No, you don’t have to ‘earn your food’ this Thanksgiving

Anyone running a turkey trot this Thanksgiving might notice a problematic component in marketing the race: diet culture.

Races are taking place across the country this Thanksgiving season, and some runners encourage using it as an opportunity to eat guilt-free, to burn off the calories from the pre-Thanksgiving meal, or to “earn the turkey”.

While this language may sound innocuous, it’s not helpful for those who struggle with body image and eating issues, says Rachel Rodgers, an associate professor of applied psychology at Northeastern.

It’s also not new or uncommon, says Rodgers, as part of a two-pronged approach to food marketing: Consumers are encouraged to indulge during the holiday season, while being told to “earn” their meals or sit guilty for eating

What is the impact of messages like these and how can people take care of themselves during this time? This is what Rodgers said. Rodgers’ comments have been edited for clarity and brevity.

What is your reaction to the marketing of Turkey Trots that are geared toward “earning your meal”?

It’s all related to guilt and the idea of ​​weight control. And that food is something you should spend most of your time resisting and only enjoy if you’ve really atoned for it sooner or later.

What is the impact of those messages?

I think it fits into the broader diet culture, a pressure to use food as a way to manipulate weight and shape and genuinely consider it the enemy, which is not a helpful stance.

Do you see this as a trend in diet culture?

Marketing trends come and go to be effective; it needs to be perceived as new. And so things tend to circulate; there is really nothing new. There’s an illusion of this as a new trend or a new look, but it’s basically the same thing.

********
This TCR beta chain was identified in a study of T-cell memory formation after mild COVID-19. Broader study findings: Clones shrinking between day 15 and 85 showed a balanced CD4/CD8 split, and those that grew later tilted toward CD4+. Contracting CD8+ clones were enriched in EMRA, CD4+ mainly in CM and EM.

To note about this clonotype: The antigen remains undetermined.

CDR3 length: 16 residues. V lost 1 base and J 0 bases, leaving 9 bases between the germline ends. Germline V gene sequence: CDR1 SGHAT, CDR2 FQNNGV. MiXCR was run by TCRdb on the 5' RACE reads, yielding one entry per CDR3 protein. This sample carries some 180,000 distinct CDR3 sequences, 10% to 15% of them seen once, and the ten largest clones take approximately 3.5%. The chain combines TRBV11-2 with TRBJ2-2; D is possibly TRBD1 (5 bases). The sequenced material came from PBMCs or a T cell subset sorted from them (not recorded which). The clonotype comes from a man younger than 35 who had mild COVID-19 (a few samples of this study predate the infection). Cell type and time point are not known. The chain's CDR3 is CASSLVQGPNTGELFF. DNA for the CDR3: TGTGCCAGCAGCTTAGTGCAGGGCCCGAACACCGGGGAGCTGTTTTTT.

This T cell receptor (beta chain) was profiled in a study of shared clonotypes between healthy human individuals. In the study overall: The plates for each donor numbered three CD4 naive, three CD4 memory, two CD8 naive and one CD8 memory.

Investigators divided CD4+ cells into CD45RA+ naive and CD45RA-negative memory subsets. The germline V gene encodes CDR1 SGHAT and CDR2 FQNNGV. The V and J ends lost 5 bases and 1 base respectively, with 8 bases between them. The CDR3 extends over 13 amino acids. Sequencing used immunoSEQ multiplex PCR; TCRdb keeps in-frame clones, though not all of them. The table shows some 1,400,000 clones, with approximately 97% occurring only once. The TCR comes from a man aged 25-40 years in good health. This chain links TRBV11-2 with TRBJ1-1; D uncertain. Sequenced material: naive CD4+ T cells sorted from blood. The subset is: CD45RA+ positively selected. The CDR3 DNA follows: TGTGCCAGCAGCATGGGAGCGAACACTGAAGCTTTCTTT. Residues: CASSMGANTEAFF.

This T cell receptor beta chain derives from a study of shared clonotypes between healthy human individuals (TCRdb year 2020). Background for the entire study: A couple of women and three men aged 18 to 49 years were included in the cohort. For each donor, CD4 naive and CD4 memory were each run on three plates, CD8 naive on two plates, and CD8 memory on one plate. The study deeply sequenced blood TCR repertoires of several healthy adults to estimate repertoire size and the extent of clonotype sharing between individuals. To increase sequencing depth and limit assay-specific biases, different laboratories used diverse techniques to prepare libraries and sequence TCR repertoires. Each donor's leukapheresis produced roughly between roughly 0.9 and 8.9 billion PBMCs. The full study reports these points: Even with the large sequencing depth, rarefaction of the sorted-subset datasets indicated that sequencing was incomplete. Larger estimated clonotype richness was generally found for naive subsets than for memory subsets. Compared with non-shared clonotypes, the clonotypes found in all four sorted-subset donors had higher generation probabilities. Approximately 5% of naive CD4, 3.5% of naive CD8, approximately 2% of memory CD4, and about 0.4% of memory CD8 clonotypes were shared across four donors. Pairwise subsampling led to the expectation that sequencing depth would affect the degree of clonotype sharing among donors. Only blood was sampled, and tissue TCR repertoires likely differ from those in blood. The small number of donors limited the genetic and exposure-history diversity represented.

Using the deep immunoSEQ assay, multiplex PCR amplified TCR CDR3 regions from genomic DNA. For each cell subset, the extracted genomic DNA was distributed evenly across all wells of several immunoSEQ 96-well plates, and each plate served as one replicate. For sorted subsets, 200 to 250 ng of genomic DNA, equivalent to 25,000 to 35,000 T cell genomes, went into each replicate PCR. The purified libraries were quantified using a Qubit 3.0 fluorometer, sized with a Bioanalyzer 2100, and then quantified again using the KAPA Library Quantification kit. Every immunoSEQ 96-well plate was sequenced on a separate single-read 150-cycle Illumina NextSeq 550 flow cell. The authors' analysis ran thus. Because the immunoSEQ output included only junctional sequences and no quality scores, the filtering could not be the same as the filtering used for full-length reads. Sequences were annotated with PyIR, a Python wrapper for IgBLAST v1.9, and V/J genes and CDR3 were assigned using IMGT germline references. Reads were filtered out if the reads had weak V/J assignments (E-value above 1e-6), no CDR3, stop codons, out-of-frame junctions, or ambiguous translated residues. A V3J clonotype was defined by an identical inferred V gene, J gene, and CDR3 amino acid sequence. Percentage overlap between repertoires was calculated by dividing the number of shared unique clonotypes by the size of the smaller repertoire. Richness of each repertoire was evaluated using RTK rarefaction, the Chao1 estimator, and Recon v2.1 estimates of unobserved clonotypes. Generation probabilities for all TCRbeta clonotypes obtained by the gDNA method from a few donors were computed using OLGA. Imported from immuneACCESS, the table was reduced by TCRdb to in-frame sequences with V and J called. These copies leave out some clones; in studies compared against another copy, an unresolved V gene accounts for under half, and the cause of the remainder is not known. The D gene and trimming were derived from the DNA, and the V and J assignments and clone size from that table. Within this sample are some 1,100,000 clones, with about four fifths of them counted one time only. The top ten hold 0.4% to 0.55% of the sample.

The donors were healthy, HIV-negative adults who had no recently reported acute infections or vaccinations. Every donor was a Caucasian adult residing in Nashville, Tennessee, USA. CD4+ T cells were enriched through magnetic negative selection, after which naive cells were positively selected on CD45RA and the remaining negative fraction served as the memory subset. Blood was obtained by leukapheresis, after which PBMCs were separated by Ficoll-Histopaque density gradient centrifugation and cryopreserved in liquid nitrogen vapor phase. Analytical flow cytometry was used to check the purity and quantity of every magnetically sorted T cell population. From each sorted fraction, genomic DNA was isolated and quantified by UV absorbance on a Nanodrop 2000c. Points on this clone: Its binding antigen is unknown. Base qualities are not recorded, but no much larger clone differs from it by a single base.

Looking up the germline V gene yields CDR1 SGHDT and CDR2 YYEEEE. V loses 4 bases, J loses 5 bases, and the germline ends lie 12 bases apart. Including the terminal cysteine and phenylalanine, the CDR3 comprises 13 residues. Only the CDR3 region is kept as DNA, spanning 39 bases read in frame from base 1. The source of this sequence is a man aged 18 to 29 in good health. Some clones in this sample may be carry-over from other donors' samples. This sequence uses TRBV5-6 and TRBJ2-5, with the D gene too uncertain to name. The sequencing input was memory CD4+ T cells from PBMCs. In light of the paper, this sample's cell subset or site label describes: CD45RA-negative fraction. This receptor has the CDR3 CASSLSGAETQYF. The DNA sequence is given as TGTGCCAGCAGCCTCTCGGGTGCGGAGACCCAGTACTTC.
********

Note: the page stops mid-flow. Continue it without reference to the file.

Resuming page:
Food marketing has a tension between marketing things that are represented as very, very appetizing and tempting, and things that are represented as things you can eat without guilt, and that will help you regulate your weight and shape. And most of the time those products are sold by the same companies.

There is this tug of war: you must consume, this is going to be really delicious, go for it. And then there’s, Oh, but wait. Let’s see how we can do that and worry about our weight at the same time. And we’ll call it a party.

Some people might say, what’s the point of exercising if you’re not burning calories? Why do we bother? What do you think about that?

I tend to think of exercise a little differently. We know that exercise can be done from different mindsets, and that if you approach exercise with a mindset of how it will make me look better, that tends to be associated with poor results. It may be effective in the short term, but it creates a dependency on maintaining a rigorous exercise regimen to keep looking the way people want. That’s dangerous because you can end up exercising even if you’re hurt, it creates a lot of anxiety if you think you won’t be able to keep exercising, etc., etc.

While we see that exercise done for social benefits or from an embodied perspective of being in tune with what’s going on in your body and enjoying the sensations tends to be associated with much more positive mental and physical health outcomes than general. Benefits.

How would you react to someone saying that it is an overreaction to say that these messages are harmful?

It’s never black or white, is it? They are probably right that for many people this type of message will not be very harmful. And there will be a small group of people for whom this will be very stimulating. Globally, it is not harmful to most people, simply because it is so normalized. It’s a replay of things you’re seeing everywhere in all shapes and forms. That doesn’t mean it’s a good message. It just means that it is so ubiquitous that, to some extent, you don’t even notice it anymore.

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